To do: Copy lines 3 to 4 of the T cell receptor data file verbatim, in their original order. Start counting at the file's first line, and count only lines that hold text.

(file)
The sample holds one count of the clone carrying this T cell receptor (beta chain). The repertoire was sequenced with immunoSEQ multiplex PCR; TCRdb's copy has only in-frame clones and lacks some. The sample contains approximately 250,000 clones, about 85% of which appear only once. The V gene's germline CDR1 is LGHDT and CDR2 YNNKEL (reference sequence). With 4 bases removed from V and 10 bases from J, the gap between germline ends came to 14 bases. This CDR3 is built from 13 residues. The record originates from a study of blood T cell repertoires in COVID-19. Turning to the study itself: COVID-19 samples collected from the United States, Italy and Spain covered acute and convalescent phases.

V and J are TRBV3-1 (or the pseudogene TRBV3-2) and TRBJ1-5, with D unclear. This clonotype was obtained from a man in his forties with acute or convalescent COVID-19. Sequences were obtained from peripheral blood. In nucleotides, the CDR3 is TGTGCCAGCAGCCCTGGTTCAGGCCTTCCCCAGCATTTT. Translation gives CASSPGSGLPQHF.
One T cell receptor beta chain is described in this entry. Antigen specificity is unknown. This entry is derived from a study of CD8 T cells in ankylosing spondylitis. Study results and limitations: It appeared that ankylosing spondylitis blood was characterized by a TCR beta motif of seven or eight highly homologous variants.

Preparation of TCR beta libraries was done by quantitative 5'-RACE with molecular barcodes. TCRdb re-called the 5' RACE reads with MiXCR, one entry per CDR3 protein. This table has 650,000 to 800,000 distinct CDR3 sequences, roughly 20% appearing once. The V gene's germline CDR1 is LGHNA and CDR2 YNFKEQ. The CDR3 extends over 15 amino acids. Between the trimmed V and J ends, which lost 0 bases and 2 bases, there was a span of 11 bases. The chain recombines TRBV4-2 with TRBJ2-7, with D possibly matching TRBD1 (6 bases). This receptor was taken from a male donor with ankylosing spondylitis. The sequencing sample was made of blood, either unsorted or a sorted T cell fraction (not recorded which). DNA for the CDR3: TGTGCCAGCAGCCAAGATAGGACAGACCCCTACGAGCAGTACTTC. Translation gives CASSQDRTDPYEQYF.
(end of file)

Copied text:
One T cell receptor beta chain is described in this entry. Antigen specificity is unknown. This entry is derived from a study of CD8 T cells in ankylosing spondylitis. Study results and limitations: It appeared that ankylosing spondylitis blood was characterized by a TCR beta motif of seven or eight highly homologous variants.

Preparation of TCR beta libraries was done by quantitative 5'-RACE with molecular barcodes. TCRdb re-called the 5' RACE reads with MiXCR, one entry per CDR3 protein. This table has 650,000 to 800,000 distinct CDR3 sequences, roughly 20% appearing once. The V gene's germline CDR1 is LGHNA and CDR2 YNFKEQ. The CDR3 extends over 15 amino acids. Between the trimmed V and J ends, which lost 0 bases and 2 bases, there was a span of 11 bases. The chain recombines TRBV4-2 with TRBJ2-7, with D possibly matching TRBD1 (6 bases). This receptor was taken from a male donor with ankylosing spondylitis. The sequencing sample was made of blood, either unsorted or a sorted T cell fraction (not recorded which). DNA for the CDR3: TGTGCCAGCAGCCAAGATAGGACAGACCCCTACGAGCAGTACTTC. Translation gives CASSQDRTDPYEQYF.